- The Washington Times - Saturday, November 4, 2006

Let not your eyes go MEGA (“my eyes glaze over”) on me as I recite some eye-popping statistics about the continent of Africa. In fact when you read this report you’ll ask: “Why, for heaven’s sake, is Africa South of the Sahara (SSH) the world’s Number One Basket Case?” (Obviously, the African tragedy stops at the border of South Africa, which has a successful economy and the stirrings of a successful democracy.)

Look, here is what is below ground in the African continent: 90 percent of the world’s cobalt; 90 percent of its platinum; 50 percent of its gold; 98 percent of its chromium; 64 percent of its manganese, one-third of its uranium. Africa is rich in diamonds. And get this: Africa has more oil reserves than all of North America.

Great, wonderful. So why is Africa SSH the world’s Number One Basket Case?

It would be a logical fallacy to ascribe a single causal explanation for Africa SSH but there could be a hierarchy of causes. At the top of the list, I would put corruption among African elites as a major reason why Africa SSH has become a latterday Death Valley. One simple corroborative example: Zimbabwe, a one-time land of milk and honey, is now an abyss of tyranny and starvation, except, of course, for dictator Robert Mugabe, his family and friends.

Says Professor George Ayittey, a native of Ghana, an economist at the American University in Washington, D.C.:

“Africa has been totally mismanaged and misruled in the past decade. Nobody wants to talk about that because of political correctness. But Africa’s begging bowl leaks, horribly.”

And how it leaks. The African Union’s own estimate, according to Peter Goodspeed of the Toronto National Post, loses $148 billion a year to corruption. While Prime Minister Tony Blair wants to increase aid to Africa by an extra $25 billion a year, British taxpayers are unaware of the grand larceny being committed by crooked African leaders.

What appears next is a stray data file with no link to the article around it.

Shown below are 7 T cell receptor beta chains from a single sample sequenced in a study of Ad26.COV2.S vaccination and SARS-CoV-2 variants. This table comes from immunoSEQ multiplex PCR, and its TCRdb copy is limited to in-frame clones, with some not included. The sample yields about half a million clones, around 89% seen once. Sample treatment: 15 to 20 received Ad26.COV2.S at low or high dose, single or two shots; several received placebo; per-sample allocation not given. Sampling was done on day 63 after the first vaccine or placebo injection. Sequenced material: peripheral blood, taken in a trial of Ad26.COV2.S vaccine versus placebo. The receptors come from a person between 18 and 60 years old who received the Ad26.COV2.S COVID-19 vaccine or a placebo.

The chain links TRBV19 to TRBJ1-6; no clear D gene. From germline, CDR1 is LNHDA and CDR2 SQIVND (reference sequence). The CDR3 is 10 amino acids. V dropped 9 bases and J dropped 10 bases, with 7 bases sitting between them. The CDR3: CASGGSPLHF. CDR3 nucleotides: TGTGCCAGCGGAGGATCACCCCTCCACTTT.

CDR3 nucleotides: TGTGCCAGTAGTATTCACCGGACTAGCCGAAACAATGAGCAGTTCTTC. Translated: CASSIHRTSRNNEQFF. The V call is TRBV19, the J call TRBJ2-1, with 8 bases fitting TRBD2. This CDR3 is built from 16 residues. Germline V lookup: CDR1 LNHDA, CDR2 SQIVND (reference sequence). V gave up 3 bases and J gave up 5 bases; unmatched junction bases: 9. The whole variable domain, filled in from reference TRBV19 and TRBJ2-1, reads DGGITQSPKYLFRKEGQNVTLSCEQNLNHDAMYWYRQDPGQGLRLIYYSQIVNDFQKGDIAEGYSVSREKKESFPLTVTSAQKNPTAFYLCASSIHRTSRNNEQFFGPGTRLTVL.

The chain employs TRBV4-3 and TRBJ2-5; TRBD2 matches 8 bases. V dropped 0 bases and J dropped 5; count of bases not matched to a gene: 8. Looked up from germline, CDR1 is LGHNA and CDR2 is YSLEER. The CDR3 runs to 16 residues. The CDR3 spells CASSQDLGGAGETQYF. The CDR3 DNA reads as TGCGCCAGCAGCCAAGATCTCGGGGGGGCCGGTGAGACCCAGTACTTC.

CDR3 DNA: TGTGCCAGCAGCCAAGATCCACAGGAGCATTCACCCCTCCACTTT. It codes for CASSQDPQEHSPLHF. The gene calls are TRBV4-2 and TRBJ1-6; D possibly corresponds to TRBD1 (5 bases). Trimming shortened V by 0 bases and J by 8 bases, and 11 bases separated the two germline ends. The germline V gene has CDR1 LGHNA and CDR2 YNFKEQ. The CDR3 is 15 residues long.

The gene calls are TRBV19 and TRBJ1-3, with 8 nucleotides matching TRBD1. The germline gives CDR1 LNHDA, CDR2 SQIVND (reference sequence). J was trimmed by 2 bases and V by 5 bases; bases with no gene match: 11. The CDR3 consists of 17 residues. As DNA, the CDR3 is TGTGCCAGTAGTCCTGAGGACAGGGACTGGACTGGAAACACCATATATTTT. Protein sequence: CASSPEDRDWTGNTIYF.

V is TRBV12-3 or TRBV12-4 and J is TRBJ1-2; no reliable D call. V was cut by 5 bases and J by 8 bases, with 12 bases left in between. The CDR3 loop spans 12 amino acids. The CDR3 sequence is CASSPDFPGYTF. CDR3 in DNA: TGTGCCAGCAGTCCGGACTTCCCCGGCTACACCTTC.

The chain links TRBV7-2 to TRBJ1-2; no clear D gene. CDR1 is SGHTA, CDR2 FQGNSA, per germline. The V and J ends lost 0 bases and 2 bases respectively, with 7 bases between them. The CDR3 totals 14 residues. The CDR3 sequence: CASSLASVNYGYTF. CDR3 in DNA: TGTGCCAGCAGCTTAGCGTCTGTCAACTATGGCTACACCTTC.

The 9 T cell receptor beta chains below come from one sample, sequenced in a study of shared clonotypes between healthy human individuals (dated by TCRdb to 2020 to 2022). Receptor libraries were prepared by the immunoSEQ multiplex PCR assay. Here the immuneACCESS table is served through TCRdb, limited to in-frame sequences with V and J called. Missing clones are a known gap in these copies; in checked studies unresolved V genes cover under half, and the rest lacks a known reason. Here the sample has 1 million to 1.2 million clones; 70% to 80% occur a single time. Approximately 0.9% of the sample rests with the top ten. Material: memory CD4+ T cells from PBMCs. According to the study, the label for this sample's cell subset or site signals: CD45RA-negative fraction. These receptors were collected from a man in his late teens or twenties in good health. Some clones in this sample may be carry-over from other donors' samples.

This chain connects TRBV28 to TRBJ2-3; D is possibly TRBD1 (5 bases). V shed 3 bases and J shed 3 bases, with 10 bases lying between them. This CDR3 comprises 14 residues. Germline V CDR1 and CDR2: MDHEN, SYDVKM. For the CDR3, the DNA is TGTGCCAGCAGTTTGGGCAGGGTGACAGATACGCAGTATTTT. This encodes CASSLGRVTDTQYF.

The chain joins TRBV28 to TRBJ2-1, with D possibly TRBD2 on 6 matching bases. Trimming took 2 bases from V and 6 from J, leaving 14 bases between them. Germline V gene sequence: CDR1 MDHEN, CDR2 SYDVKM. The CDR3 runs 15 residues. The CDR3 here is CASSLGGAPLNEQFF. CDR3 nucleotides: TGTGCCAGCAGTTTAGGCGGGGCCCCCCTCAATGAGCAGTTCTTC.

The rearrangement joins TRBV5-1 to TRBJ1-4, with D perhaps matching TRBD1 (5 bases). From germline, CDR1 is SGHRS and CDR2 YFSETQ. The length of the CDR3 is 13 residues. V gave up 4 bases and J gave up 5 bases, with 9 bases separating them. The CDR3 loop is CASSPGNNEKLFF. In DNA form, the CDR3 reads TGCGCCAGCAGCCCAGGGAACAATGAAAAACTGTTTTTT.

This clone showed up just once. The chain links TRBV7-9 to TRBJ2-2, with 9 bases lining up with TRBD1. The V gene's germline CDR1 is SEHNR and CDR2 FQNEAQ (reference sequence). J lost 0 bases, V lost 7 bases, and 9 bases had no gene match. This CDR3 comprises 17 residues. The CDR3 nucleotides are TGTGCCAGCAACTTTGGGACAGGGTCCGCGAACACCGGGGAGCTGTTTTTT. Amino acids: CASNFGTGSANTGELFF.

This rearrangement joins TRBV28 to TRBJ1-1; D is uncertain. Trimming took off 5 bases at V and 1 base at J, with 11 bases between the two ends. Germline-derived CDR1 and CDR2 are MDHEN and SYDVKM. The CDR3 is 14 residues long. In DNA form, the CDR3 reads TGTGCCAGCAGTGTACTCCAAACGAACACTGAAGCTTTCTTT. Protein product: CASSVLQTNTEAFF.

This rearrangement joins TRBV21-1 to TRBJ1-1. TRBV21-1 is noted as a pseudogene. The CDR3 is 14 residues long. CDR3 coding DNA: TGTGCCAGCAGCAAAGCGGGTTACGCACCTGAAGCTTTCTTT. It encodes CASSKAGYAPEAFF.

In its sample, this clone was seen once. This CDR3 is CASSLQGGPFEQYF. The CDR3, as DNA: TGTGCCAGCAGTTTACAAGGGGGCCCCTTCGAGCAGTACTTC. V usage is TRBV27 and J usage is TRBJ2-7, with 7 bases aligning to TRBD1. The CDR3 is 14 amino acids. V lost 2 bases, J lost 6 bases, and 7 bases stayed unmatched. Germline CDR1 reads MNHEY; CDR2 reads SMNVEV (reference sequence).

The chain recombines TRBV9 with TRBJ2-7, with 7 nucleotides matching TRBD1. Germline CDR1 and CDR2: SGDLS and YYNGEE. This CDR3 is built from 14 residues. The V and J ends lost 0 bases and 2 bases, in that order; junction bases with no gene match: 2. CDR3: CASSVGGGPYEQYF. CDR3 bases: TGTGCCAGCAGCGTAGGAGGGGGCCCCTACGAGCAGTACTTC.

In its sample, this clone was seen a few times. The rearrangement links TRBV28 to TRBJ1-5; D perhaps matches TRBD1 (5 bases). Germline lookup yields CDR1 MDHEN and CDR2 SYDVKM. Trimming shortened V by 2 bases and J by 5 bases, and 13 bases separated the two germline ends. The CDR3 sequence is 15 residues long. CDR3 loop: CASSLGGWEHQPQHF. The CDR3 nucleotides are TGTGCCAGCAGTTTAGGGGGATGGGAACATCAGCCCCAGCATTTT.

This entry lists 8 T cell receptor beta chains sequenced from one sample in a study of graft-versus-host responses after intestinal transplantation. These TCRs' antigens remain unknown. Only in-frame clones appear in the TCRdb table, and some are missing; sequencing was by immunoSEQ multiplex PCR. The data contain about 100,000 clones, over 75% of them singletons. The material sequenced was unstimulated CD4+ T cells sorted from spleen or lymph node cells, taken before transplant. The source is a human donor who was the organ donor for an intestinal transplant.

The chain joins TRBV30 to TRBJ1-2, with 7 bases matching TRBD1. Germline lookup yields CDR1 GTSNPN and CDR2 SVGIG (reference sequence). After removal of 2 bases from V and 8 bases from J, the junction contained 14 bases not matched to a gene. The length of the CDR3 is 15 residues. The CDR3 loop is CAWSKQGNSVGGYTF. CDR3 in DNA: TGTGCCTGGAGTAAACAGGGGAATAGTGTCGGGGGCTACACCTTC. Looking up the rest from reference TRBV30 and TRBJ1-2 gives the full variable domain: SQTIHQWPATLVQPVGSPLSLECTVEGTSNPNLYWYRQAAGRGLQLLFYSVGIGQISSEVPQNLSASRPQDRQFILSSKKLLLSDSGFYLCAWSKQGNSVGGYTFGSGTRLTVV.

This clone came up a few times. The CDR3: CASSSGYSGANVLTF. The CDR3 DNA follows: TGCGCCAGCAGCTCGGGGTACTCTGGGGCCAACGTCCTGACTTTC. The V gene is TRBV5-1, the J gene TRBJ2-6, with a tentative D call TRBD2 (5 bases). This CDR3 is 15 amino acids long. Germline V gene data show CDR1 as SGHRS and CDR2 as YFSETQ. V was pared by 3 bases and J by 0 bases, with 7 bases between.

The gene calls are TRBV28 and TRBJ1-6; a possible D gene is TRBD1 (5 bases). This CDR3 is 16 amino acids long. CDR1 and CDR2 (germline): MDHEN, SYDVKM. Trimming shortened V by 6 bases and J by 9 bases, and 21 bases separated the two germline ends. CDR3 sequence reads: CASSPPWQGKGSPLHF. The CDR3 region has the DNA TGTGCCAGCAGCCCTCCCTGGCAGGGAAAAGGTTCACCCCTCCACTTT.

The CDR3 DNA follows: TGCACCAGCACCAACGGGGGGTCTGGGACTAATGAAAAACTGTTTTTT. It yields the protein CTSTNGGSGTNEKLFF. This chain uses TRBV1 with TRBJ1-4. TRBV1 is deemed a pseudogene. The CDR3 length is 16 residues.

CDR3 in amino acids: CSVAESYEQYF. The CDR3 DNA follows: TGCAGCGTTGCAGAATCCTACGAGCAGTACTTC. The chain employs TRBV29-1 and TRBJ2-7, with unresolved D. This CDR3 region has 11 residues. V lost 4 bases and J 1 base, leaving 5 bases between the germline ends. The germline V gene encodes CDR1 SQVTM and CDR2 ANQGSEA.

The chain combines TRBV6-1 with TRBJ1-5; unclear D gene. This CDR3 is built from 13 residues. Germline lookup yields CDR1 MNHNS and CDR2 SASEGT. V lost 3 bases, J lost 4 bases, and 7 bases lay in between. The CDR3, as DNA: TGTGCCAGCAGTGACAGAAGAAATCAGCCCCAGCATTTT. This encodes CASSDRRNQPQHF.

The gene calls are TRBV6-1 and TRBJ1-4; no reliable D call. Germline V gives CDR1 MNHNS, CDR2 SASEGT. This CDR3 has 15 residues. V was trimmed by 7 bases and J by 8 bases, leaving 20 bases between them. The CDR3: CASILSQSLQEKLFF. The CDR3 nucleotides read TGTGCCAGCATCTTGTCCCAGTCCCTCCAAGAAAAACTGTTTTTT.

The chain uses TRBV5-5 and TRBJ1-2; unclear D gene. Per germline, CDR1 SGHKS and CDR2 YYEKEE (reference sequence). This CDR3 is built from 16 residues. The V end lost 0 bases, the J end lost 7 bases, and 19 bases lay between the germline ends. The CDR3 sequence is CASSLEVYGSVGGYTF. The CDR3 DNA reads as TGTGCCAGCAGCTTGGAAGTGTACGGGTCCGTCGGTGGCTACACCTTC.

The Economic and Financial Crimes Commission of Nigeria last year said that a series of Nigerian military dictators had squandered — hold your hat — $500 billion, a sum equivalent to all Western aid to Africa in the past four decades. In Kenya, $4 billion disappeared during the presidency of Daniel Arap Moi’s 24 years in power. This is how the National Post describes the Kenya larceny:

“The country’s Central Bank was looted, money was stolen by making fictitious payments on foreign debt, kickbacks were collected on all public contracts and when that didn’t supply enough cash, politicians awarded themselves phony contracts.”

And all this looting was going on in a country with 70 percent unemployment and while nearly two-thirds of Kenya’s population of almost 30 million were living below the poverty line. Said Tunde Obadina, economics editor of Africa Today magazine:

“The failure of democracy and economic development in Africa are due to a large part to the scramble for wealth by predator elites who have dominated African politics since independence…. Africa’s tragedy is not that its nations are poor. That is a condition that is a product of history. The tragedy is that it lacks ruling classes that are committed to overcoming the state of poverty.”

But that’s not all of the problem. Says Jerome Pope, director of Transparency International:

“The international banks, the western businessmen who bribe to get the contract, those who are in cahoots with all the millionaires, they are all up to their eyeballs in what is taking place. When it comes to moral standing, everybody belongs in the gutter together.”

Africa SSH is poor, its people starving, its children malnourished and unschooled — but there’s cash on the barrelhead for guns and bullets, for civil wars, tribal-ethnic wars, territorial wars. Is it possible, as a Nigerian newspaper editor once wrote, that Africa was better off under colonialism?

Someday one hopes Africa will come into its own. But when?

Arnold Beichman, a research fellow at the Hoover Institution, Stanford University, is a columnist for The Washington Times.

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